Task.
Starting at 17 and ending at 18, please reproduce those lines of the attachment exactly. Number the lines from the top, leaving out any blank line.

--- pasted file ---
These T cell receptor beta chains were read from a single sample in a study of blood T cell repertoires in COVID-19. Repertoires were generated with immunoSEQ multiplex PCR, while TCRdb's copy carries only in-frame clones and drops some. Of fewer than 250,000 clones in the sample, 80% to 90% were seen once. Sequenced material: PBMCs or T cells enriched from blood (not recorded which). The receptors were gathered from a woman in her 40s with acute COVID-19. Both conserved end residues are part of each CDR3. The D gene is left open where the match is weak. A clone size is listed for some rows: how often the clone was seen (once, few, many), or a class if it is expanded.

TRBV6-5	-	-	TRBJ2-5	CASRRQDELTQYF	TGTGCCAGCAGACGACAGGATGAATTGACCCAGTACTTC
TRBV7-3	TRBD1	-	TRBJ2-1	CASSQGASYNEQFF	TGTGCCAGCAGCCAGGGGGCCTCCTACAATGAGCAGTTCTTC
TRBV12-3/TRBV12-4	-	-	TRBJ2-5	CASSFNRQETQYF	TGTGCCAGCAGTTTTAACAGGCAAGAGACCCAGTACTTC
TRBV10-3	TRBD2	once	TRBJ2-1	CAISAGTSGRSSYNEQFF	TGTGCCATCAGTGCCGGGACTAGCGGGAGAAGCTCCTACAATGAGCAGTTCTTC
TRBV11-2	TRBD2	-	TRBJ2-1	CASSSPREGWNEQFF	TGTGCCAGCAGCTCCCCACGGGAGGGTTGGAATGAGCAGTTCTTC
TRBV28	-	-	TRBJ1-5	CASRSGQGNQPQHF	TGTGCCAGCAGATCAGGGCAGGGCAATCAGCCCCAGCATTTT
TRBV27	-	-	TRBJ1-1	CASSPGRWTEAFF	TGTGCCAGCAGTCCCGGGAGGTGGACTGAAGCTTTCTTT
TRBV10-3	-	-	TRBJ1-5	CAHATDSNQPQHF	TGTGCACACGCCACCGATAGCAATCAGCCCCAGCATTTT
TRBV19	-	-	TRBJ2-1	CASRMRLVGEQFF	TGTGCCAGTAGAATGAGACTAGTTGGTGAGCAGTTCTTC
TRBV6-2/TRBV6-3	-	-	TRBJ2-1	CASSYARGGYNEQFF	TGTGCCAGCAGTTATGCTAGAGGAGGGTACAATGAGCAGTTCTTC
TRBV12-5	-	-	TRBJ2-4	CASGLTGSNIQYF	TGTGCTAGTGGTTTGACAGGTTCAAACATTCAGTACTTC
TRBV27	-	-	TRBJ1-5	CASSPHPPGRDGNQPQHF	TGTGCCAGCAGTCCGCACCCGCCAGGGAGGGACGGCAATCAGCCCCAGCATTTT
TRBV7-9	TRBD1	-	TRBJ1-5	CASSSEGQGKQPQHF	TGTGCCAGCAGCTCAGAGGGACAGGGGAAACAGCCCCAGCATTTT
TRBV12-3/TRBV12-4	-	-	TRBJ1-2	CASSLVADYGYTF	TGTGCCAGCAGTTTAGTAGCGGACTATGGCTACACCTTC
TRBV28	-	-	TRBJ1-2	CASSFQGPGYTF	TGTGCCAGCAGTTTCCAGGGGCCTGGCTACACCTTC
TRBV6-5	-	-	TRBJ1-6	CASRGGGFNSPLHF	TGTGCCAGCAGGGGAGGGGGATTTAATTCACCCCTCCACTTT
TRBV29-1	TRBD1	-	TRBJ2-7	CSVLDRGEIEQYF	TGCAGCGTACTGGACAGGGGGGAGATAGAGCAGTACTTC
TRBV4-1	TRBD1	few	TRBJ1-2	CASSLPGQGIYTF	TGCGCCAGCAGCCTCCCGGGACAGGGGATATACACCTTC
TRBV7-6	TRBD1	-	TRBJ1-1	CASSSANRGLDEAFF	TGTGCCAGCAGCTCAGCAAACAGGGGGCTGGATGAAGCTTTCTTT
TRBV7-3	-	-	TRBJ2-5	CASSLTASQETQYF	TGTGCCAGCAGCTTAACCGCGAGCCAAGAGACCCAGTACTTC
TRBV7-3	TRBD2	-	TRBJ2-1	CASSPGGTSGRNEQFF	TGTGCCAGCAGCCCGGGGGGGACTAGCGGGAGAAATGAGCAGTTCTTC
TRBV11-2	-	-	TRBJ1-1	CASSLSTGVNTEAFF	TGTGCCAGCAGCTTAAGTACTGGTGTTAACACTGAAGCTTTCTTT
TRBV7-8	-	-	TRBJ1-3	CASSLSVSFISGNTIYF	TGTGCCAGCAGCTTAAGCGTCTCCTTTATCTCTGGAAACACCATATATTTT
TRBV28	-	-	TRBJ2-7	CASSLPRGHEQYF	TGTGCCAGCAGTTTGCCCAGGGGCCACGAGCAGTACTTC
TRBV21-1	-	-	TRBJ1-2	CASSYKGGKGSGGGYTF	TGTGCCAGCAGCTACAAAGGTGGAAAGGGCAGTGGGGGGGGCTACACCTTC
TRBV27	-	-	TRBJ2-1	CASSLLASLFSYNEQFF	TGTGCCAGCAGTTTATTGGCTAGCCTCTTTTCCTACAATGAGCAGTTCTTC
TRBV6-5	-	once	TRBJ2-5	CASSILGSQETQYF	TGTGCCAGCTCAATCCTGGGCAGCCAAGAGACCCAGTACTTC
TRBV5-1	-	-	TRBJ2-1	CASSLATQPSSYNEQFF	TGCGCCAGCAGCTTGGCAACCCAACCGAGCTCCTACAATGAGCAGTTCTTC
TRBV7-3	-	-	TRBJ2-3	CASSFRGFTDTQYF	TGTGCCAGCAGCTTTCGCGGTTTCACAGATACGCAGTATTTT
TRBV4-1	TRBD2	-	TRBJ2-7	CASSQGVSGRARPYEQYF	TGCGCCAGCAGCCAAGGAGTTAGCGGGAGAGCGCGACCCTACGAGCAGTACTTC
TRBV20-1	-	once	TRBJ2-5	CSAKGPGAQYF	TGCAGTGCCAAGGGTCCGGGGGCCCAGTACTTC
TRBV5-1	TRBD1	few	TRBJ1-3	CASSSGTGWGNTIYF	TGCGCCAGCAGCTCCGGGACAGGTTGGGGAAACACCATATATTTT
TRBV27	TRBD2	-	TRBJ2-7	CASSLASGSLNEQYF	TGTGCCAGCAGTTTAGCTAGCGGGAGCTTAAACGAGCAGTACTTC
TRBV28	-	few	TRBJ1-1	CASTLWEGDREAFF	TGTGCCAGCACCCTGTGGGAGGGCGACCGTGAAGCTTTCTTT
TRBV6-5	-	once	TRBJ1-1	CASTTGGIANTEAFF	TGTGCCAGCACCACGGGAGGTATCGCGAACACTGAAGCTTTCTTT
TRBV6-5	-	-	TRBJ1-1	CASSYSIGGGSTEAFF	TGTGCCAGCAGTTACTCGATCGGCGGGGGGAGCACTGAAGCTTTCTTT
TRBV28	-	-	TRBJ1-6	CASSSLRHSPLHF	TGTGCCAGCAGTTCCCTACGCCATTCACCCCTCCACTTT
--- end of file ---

TRBV6-5	-	-	TRBJ1-6	CASRGGGFNSPLHF	TGTGCCAGCAGGGGAGGGGGATTTAATTCACCCCTCCACTTT
TRBV29-1	TRBD1	-	TRBJ2-7	CSVLDRGEIEQYF	TGCAGCGTACTGGACAGGGGGGAGATAGAGCAGTACTTC